May 23, 2009

Jesse Lott and Javier de Villota

After breakfast this morning, David and I decided to check out the exhibit at The Station Museum, two one-man exhibitions, including: Jesse Lott and Javier de Villota. Both artists reside in Houston, but de Villota is from Spain. We got lucky, because the exhibit was extended by a week or so, and we managed to see it, just before it closed.

Jesse Lott: detail of wire sculpture - photo by Finijo

This piece is truly magnificent. She is a little more than life-sized, Amazonian in stature. Using the copper wire for her hair was inspired and she looks as though flames are bursting forth from her head. She gives the impression of being some kind of a warrior goddess ready to either comfort you in her outstretched arms or call forth forces at her will to vanquish the unworthy in her presence.

Jesse Lott: Dragonfly photo by Finijo

I found myself drawn to this delicate dragonfly made from wire and other media. It has a lyric quality, and it seemed almost out of place amidst the gruesome components of the exhibition that I was about to encounter as I walked through the museum.
Jesse Lott: wire sculpture - photo by Finijo
I love this sculpture, it reminds me of Where the Wild Things Are in 3-D. He is monstrous, but also whimsical. I am going to have to make a point to seek out Jesse Lott's exhibitions in the Houston area, and hopefully in other cities, as well. I really enjoyed his work and the fact that he uses found objects and he recycles discarded material in his work.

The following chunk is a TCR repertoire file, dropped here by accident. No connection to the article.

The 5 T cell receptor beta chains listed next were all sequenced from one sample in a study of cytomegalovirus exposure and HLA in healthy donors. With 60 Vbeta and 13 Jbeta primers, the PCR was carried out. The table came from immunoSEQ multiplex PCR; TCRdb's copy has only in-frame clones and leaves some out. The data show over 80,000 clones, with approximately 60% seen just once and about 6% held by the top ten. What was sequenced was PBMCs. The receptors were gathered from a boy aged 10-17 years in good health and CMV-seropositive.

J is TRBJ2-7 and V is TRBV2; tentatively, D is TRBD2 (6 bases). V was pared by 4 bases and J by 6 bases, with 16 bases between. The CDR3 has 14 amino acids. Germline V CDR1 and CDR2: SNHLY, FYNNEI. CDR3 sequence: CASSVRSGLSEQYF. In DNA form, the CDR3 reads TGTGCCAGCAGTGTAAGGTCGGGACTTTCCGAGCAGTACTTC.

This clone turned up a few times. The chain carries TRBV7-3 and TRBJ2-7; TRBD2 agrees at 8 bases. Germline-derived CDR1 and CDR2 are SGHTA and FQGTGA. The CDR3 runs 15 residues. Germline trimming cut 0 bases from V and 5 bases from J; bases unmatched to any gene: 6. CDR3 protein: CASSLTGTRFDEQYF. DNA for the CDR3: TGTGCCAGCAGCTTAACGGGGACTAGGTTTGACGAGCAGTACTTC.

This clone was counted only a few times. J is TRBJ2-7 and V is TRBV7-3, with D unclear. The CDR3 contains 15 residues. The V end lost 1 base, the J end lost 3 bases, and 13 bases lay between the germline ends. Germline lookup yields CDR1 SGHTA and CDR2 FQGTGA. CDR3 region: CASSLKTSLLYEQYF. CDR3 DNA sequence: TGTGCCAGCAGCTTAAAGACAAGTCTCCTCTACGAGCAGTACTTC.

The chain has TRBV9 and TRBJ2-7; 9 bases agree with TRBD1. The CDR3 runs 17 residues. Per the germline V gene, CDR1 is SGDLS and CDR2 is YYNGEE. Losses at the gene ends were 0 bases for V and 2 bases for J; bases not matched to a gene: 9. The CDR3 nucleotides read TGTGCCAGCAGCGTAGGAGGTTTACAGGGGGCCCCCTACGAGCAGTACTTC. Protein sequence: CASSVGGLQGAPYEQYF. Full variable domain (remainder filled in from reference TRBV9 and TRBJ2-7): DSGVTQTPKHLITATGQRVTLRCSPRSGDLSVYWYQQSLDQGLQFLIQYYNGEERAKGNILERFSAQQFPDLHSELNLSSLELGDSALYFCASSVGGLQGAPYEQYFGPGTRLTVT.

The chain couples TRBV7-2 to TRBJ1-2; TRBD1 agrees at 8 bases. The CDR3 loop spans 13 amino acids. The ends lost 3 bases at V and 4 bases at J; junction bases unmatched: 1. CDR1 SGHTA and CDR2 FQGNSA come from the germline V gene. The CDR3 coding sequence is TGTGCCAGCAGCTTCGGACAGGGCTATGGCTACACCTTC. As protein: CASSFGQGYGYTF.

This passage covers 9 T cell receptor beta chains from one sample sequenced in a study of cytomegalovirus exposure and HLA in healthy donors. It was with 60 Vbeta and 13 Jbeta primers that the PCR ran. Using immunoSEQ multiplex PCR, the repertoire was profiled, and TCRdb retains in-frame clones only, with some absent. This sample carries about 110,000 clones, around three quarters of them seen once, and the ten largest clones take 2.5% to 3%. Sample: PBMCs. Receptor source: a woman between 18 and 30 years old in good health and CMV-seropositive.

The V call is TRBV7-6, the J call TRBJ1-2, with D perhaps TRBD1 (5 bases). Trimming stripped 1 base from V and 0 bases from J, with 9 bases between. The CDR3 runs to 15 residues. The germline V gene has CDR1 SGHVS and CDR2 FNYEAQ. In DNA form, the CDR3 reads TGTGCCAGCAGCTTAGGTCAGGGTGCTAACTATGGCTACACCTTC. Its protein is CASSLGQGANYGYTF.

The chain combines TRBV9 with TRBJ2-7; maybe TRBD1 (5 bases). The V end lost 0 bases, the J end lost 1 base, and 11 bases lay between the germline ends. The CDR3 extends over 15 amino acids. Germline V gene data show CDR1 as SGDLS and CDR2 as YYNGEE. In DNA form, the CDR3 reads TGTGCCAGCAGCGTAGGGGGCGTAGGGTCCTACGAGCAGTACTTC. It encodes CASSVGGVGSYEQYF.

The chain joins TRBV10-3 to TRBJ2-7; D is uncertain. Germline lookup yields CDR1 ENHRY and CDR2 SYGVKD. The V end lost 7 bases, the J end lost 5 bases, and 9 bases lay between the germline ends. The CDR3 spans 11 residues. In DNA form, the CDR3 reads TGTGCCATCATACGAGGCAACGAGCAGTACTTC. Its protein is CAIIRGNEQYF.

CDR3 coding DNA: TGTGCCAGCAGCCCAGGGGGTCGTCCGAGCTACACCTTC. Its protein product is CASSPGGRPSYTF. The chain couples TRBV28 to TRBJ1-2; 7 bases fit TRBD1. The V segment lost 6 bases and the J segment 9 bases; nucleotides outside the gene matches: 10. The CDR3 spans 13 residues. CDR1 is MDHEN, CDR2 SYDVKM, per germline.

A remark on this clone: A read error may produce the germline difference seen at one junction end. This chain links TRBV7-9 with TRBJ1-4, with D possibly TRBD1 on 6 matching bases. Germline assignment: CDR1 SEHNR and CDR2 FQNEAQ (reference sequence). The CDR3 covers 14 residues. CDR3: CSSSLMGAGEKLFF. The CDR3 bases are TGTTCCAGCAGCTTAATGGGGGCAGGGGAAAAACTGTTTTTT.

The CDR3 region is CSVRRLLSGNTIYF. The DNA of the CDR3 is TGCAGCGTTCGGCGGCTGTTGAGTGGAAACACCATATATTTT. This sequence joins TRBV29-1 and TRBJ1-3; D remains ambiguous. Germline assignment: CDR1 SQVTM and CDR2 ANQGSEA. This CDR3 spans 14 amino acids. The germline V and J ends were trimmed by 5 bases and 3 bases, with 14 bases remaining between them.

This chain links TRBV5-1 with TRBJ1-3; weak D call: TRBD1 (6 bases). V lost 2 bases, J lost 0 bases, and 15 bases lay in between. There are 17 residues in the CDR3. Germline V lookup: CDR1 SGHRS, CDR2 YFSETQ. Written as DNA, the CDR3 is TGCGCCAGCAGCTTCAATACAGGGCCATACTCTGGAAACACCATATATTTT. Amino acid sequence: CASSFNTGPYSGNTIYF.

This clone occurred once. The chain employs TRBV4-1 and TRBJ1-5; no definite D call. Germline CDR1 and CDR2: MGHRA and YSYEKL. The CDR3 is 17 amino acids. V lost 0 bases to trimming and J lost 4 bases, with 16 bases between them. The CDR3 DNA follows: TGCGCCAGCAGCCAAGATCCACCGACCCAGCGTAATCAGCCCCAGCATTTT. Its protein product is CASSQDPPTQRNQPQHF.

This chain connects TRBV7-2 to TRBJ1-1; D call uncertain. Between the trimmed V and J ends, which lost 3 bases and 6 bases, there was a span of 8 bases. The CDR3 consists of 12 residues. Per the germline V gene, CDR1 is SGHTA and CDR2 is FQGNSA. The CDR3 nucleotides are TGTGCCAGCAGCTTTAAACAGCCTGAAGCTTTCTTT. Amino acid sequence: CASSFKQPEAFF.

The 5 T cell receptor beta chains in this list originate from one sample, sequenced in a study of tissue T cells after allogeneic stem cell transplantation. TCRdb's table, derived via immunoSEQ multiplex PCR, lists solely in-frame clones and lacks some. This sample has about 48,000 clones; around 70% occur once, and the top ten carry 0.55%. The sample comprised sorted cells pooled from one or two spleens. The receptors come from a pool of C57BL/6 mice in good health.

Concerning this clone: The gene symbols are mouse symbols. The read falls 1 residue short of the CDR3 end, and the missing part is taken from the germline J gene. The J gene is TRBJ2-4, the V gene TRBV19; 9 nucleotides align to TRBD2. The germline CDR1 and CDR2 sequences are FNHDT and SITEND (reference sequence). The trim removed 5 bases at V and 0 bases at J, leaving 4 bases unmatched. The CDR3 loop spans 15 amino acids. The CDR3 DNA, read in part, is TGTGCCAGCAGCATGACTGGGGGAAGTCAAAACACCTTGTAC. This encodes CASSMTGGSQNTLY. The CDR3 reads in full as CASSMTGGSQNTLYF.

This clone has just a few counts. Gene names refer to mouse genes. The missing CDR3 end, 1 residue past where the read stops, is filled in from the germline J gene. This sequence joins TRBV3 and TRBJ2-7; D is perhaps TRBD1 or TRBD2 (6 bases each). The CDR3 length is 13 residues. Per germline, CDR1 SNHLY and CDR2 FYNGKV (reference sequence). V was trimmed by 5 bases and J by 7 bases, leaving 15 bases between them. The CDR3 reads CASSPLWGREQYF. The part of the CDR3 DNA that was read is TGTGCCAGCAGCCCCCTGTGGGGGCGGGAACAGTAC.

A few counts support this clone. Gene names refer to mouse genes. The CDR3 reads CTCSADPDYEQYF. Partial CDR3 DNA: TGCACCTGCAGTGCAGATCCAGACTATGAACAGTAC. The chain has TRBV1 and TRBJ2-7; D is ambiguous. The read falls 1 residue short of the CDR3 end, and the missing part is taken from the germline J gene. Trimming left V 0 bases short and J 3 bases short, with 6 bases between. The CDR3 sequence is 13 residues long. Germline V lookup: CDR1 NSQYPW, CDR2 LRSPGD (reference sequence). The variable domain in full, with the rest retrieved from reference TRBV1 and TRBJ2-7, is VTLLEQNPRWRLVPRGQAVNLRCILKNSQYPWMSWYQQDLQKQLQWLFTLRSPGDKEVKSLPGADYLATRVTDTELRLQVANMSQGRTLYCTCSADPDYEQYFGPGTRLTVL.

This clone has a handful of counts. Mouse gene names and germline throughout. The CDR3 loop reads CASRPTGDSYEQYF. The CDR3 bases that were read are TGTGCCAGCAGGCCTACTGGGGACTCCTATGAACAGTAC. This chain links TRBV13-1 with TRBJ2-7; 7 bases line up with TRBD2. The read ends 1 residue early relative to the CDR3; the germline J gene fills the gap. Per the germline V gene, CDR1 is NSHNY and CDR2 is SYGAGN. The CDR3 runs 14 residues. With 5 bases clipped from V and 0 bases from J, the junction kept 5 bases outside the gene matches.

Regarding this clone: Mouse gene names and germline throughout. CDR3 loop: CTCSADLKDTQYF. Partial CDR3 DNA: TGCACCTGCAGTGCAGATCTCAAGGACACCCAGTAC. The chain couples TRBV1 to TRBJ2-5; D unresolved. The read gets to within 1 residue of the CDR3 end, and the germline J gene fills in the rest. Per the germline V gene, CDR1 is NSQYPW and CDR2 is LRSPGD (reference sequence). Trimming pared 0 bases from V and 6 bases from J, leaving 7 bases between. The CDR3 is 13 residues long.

Javier de Villota: De-Humanization Echo photo by Finijo
At 12 X24 feet this acrylic and mixed media mural takes up the entire wall where it resides. The lighting and scale make it difficult to photograph the work in its entirety, but each piece within this mural makes a statement against man's inhumanity and references ever thing from Darfur and the Killing Fields to 9-11 and the Holocaust. The work is on a grand scale to try and encompass subject matter that is epic.
Javier de Villota: Detail of body on gurney - photo by Finijo
This detail is one of the most stomach turning things I have ever photographed. It is the depiction of the desimated corpse of a man who was killed in the massacre in the market in Sarejevo in 1994. As repulsive as this image is, the artist, Javier de Villota, is using a super realism to show the horror and inhumanity of murder. I had to remind myself that it would be impossible for him to make the scene disgusting enough to give museum visitors a true glimpse into the nightmare of what really happened that day. While I don't want this piece in my home, I applaud de Villota for his unflinching vision.
Javier de Villota: El Mercado de la Muerto photo by Finijo
Instead of showing the tableau in its entirety, I have pulled detail from this piece. The work is very graphic and I think it is difficult to take the whole scene in. I found that I was as drawn to this work as I was repulsed by the violence of it.

The Station Museum decided to reconstruct the extraordinary tableau, El Mercado
de la Muerte, representing the artist’s reaction to the slaughter of civilians
in Sarajevo during the l994 war. Its message about the horror of war is a
universal. This acclaimed work was exhibited in Madrid in 1994. It is a three
dimensional painting in the tradition of Goya’s Disaster’s of War, but it is
more than an expressionist recreation of a tragic event. The exploded,
brilliantly painted corpses are anonymous and serve as a reference to every
bloody event caused by explosive devices, such as, military bombardment or
roadside bombs.

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